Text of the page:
The Jenbacher J624 combined heat and power (CHP) generator can produce 4.4MW of electricity − an increase of 10 per cent on the previous model and enough to power 10,000 European households.
Jenbacher J624 could save companies €100,000 a year
The old version used a turbocharger powered by exhaust gas to increase air pressure and so improve the engine’s output. This exhaust is now reused in a second turbocharger to increase the pressure further.
Through an increase of electrical efficiency by one per cent in ambient temperatures to 46.5 per cent, the new engine can save €50,000 (£41,000) a year in fuel costs.
In the hot and humid climates typically found in developing countries, this rises to 2.5 per cent increased efficiency and so could save companies who upgrade over €100,000 a year.
Two of GE Jenbacher’s biggest markets are Pakistan and Bangladesh, where textile factories often use multi-engine power plants in place of the countries’ unreliable energy infrastructure, so a company using 20 engines could save over €2m a year in fuel costs.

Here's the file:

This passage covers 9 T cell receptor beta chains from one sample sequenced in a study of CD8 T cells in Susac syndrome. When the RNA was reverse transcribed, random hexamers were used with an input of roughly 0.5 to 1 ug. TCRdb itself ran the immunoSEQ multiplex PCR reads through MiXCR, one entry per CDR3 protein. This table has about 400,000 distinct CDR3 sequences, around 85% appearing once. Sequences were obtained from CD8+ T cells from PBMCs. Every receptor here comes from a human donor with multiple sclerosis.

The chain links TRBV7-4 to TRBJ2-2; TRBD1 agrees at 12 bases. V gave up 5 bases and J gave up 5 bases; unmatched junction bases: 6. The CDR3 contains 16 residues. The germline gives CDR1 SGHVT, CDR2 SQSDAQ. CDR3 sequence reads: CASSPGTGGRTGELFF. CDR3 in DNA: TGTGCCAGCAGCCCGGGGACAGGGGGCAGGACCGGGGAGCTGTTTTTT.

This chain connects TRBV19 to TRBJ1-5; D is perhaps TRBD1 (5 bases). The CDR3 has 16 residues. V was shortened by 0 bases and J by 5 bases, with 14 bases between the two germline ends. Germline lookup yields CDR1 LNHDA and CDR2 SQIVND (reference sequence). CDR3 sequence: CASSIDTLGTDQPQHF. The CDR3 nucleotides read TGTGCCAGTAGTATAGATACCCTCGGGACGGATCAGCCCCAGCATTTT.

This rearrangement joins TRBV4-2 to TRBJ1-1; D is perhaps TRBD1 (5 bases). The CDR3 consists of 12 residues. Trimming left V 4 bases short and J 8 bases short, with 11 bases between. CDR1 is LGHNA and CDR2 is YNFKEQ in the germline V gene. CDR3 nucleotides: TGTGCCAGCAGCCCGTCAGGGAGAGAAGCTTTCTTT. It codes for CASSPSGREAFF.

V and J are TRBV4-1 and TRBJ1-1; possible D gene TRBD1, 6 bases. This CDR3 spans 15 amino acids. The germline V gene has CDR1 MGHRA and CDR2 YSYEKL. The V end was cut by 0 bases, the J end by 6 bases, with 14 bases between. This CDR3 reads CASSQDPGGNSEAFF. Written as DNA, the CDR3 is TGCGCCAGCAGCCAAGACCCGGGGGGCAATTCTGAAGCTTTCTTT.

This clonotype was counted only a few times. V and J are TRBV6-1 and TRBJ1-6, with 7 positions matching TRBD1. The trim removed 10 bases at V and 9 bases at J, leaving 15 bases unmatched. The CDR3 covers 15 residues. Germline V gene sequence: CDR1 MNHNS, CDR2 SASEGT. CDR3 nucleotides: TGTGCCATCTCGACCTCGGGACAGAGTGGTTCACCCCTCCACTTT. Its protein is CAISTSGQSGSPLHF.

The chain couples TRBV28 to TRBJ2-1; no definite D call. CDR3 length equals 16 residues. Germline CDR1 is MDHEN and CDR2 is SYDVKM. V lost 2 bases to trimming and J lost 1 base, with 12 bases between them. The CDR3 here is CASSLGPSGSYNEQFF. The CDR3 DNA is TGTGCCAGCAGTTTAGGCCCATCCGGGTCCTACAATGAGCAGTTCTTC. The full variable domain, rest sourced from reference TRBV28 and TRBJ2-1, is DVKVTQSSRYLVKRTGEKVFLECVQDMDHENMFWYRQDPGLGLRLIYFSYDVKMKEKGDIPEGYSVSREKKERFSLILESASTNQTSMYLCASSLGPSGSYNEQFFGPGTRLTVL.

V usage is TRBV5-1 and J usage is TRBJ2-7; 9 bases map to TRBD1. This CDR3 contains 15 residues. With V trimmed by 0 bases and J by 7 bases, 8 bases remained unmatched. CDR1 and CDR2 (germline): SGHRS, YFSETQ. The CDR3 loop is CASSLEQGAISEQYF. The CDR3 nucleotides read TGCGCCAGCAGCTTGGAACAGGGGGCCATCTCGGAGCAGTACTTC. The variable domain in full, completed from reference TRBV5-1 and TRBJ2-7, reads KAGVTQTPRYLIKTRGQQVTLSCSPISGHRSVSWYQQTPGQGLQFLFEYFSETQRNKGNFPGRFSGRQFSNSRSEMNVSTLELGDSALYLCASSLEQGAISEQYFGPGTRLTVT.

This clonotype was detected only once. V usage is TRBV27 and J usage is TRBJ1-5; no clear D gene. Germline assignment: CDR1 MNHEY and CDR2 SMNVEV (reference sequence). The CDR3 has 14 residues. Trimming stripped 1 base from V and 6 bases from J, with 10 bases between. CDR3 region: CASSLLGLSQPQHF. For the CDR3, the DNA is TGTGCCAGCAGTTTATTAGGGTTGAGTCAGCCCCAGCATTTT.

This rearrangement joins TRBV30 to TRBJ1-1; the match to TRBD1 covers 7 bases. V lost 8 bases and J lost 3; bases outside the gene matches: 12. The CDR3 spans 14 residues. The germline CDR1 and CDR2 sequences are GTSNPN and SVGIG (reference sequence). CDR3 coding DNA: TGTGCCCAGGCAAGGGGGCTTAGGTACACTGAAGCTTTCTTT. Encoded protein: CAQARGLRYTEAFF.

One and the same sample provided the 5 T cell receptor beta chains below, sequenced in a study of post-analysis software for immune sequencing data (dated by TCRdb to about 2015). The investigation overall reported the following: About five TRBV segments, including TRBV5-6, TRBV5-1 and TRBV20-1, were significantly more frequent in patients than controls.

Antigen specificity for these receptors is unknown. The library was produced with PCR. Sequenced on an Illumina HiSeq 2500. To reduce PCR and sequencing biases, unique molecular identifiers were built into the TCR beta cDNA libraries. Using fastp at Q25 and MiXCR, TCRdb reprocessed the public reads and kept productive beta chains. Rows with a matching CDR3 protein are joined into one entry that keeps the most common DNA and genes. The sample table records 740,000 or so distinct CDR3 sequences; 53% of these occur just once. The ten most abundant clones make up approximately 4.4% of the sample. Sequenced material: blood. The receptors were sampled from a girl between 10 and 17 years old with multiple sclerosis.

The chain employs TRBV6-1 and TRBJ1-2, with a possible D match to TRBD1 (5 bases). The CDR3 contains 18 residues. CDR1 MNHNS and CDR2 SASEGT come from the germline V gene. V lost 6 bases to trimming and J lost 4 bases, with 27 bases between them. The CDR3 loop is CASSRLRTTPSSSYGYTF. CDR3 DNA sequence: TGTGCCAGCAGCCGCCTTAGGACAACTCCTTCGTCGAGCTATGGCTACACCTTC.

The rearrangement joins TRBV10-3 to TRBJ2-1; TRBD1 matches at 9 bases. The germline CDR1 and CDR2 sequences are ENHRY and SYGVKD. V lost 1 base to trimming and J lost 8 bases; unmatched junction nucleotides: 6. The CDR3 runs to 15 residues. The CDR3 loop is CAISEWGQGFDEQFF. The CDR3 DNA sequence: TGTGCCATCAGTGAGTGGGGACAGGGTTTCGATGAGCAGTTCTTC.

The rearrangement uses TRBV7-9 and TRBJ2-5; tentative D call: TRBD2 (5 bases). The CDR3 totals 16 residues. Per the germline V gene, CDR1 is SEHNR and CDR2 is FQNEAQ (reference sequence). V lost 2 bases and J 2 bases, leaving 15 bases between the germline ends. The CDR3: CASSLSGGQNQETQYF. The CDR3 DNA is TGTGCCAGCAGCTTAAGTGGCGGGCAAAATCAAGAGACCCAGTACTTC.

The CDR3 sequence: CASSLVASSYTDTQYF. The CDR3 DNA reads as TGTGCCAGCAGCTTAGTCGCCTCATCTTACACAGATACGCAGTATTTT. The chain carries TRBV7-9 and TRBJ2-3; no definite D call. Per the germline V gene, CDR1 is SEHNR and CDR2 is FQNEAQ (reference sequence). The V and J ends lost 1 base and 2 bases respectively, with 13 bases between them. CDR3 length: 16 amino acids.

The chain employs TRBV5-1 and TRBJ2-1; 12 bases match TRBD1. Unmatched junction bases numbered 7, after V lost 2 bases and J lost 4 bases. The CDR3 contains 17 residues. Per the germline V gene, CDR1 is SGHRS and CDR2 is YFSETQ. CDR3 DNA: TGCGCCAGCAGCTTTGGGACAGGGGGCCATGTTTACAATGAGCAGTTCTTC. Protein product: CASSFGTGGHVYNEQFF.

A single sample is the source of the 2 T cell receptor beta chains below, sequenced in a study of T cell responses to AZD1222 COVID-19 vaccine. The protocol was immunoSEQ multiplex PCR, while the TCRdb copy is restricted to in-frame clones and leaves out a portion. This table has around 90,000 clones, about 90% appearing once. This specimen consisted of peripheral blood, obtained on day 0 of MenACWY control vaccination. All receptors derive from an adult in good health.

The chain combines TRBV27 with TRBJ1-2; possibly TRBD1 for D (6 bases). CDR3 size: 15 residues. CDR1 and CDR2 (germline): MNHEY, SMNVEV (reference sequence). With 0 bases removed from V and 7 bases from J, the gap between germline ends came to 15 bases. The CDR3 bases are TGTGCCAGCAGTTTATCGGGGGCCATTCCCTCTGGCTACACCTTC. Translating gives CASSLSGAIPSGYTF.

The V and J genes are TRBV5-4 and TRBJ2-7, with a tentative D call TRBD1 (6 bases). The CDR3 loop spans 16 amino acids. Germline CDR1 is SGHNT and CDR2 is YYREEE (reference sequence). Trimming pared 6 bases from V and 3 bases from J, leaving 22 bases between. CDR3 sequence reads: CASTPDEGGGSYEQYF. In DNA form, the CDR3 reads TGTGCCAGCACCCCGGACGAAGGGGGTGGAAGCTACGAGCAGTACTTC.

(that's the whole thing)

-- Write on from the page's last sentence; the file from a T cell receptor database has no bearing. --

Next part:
‘Developing markets are looking for higher efficiency and lower fuel costs so by default this [engine] helps open up these markets,’ GE Jenbacher’s chief executive officer, Prady Iyyanki, told The Engineer at the engine’s launch in Austria yesterday.
The engine also produces heat, taking total energy efficiency up to nearly 90 per cent, and can be powered by natural gas or alternative fuels such as biogas or landfill fumes. The company’s first customer for the J624 is Dutch greenhouse operator Red Harvest.
‘The engine is a perfect fit for the move towards decarbonised energy production because of its applications using alternative fuel sources and we have a list two pages long of these,’ said Iyyanki.
The engine was developed in partnership with ABB in a multi-million-euro programme aided by non-project-specific funding from the Austrian government and EU.
GE Jenbacher also claims to be testing its biggest-ever product and plans to unveil it in the fourth quarter of the year.